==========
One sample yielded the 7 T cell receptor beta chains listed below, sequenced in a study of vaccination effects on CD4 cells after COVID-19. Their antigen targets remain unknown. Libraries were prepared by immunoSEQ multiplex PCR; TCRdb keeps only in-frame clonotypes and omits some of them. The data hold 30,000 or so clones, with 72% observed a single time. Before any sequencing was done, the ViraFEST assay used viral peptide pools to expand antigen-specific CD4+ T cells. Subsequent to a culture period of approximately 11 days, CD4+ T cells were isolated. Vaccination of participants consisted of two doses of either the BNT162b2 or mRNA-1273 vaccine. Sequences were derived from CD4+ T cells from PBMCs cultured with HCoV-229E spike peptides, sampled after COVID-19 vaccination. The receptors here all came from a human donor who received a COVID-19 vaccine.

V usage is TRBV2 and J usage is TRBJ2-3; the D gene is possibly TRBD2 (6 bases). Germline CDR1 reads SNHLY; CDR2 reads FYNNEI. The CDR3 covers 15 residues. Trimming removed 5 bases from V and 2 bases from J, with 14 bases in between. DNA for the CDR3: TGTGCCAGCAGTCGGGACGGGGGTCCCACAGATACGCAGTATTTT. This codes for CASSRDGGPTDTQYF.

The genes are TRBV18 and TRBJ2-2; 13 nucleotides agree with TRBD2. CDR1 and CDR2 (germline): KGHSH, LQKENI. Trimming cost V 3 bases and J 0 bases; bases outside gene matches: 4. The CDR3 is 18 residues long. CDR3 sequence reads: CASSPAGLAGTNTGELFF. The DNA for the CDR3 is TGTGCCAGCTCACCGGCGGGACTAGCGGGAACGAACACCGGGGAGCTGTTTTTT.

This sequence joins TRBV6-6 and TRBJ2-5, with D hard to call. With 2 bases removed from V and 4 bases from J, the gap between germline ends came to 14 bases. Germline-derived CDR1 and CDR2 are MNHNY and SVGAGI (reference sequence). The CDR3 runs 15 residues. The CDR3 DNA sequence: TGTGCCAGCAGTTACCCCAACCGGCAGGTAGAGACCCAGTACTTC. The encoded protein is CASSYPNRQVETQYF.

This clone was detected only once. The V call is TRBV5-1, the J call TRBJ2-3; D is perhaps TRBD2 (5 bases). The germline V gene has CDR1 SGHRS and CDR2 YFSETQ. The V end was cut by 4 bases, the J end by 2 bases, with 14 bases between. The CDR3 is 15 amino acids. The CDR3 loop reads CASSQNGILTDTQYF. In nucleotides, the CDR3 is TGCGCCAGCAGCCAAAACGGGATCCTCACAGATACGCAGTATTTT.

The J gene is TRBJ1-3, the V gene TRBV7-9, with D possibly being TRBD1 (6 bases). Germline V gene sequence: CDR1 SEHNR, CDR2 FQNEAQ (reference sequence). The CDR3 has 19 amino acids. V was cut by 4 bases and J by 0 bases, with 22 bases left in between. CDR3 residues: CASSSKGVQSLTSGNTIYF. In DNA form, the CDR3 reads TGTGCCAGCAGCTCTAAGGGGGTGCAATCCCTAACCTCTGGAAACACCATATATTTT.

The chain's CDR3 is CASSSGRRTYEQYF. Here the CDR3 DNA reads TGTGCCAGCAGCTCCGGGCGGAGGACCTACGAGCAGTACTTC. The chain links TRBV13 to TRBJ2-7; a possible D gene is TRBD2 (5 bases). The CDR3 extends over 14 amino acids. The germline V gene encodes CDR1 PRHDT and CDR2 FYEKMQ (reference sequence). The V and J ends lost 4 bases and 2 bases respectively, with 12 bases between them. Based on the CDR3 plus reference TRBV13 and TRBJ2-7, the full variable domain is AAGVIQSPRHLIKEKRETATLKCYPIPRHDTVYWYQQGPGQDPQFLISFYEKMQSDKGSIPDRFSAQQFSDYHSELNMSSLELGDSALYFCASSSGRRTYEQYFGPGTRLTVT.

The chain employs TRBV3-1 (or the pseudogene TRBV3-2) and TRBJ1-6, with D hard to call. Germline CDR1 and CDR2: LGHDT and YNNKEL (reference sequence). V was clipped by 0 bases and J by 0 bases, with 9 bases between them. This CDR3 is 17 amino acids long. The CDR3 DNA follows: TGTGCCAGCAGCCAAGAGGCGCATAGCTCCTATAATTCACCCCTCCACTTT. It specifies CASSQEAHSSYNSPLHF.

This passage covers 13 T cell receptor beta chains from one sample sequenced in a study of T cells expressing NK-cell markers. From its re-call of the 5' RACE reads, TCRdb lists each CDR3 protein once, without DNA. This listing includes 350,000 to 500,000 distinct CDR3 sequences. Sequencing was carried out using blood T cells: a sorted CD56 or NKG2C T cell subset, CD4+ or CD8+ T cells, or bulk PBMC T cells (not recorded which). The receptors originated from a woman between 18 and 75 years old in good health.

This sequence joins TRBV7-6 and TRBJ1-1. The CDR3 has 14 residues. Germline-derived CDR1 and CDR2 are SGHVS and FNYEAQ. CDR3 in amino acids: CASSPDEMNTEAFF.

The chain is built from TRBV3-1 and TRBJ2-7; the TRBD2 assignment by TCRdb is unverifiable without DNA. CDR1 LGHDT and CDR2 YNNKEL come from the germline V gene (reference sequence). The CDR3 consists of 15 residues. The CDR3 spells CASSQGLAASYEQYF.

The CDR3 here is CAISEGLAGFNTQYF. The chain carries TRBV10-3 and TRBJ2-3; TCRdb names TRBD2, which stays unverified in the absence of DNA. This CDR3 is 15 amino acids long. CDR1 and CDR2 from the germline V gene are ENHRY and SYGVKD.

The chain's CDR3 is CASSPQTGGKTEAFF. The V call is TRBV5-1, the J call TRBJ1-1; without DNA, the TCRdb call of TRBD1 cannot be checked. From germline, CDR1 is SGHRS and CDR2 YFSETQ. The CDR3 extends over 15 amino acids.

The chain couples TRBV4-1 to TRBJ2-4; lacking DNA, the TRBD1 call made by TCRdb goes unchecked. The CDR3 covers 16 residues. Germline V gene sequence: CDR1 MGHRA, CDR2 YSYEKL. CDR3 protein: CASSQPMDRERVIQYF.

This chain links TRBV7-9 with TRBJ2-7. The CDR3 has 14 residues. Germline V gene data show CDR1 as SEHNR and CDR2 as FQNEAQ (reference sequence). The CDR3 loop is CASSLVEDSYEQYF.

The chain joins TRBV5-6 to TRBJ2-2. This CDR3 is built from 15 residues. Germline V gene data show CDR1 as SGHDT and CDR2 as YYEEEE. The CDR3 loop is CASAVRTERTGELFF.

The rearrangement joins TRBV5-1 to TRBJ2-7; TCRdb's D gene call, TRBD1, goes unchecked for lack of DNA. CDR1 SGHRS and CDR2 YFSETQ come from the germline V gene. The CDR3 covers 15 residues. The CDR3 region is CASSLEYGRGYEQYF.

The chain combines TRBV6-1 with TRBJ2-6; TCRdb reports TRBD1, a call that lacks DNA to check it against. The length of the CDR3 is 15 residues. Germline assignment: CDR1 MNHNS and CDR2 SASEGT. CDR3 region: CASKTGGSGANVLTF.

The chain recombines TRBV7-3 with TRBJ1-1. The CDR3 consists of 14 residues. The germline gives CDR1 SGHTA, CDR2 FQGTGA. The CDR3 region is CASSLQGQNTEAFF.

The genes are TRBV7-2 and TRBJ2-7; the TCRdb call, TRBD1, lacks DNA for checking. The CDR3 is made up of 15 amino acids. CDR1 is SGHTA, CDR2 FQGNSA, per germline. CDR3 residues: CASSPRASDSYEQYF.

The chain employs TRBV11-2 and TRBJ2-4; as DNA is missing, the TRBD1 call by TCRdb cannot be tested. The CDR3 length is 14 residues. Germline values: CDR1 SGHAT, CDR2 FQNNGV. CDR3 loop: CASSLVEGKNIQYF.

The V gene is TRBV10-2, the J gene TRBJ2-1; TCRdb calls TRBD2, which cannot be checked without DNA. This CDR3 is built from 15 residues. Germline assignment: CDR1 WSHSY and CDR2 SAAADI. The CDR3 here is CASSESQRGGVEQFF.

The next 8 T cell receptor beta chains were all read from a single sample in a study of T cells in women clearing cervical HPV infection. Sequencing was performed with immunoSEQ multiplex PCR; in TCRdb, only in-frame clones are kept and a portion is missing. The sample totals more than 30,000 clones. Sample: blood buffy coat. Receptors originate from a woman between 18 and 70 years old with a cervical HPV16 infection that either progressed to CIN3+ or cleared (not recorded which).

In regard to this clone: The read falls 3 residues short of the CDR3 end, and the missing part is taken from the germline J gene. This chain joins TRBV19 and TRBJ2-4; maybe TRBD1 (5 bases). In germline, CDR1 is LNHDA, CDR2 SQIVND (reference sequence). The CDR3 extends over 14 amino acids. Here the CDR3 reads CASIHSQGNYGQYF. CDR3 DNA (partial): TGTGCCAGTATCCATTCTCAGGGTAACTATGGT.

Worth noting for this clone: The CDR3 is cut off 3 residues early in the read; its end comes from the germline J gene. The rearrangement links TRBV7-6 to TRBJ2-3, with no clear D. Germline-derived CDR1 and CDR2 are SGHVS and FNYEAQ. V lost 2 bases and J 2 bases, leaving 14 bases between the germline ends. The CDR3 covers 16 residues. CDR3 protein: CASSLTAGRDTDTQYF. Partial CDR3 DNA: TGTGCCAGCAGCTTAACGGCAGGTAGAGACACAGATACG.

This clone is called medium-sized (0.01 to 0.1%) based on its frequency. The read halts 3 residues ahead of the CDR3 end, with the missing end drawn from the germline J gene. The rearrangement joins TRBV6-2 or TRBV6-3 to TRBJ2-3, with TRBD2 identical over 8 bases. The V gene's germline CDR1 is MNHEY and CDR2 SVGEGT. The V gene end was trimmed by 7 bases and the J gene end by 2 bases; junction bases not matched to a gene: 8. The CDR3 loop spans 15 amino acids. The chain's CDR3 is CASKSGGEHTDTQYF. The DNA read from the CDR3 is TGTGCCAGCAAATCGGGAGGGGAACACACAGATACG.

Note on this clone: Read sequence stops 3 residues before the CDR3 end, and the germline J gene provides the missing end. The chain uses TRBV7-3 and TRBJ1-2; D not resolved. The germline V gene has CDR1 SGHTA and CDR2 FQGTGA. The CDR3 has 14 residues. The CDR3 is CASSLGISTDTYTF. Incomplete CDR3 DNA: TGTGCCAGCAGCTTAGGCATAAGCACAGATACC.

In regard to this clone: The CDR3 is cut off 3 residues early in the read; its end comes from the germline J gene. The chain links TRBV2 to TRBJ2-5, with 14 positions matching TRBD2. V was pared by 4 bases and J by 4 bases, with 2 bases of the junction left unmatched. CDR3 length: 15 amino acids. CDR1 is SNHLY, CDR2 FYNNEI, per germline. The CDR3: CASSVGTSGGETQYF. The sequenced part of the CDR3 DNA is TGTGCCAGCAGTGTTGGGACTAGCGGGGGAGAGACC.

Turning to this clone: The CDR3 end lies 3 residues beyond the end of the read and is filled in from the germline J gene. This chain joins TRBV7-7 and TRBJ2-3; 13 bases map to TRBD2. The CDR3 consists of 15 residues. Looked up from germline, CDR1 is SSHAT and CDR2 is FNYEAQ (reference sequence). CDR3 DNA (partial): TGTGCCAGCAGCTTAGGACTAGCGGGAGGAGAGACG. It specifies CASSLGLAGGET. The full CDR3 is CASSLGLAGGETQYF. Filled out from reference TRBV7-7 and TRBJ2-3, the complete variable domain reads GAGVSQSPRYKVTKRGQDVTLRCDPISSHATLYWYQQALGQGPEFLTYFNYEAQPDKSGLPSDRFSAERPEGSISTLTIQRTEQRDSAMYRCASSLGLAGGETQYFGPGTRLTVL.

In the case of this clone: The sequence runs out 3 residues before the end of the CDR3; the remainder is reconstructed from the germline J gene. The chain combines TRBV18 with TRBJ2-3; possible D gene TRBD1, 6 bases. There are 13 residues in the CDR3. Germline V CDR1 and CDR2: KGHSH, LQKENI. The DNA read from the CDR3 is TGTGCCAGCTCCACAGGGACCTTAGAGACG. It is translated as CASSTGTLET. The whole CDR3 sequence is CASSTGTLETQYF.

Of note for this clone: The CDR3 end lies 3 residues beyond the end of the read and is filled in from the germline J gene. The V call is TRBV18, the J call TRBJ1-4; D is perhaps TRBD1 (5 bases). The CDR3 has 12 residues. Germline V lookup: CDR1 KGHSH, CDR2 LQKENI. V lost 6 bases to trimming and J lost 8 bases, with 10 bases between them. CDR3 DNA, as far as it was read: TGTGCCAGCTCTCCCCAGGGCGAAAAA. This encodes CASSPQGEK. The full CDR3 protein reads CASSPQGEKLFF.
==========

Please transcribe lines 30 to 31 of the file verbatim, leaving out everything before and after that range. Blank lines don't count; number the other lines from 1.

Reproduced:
In the case of this clone: The sequence runs out 3 residues before the end of the CDR3; the remainder is reconstructed from the germline J gene. The chain combines TRBV18 with TRBJ2-3; possible D gene TRBD1, 6 bases. There are 13 residues in the CDR3. Germline V CDR1 and CDR2: KGHSH, LQKENI. The DNA read from the CDR3 is TGTGCCAGCTCCACAGGGACCTTAGAGACG. It is translated as CASSTGTLET. The whole CDR3 sequence is CASSTGTLETQYF.

Of note for this clone: The CDR3 end lies 3 residues beyond the end of the read and is filled in from the germline J gene. The V call is TRBV18, the J call TRBJ1-4; D is perhaps TRBD1 (5 bases). The CDR3 has 12 residues. Germline V lookup: CDR1 KGHSH, CDR2 LQKENI. V lost 6 bases to trimming and J lost 8 bases, with 10 bases between them. CDR3 DNA, as far as it was read: TGTGCCAGCTCTCCCCAGGGCGAAAAA. This encodes CASSPQGEK. The full CDR3 protein reads CASSPQGEKLFF.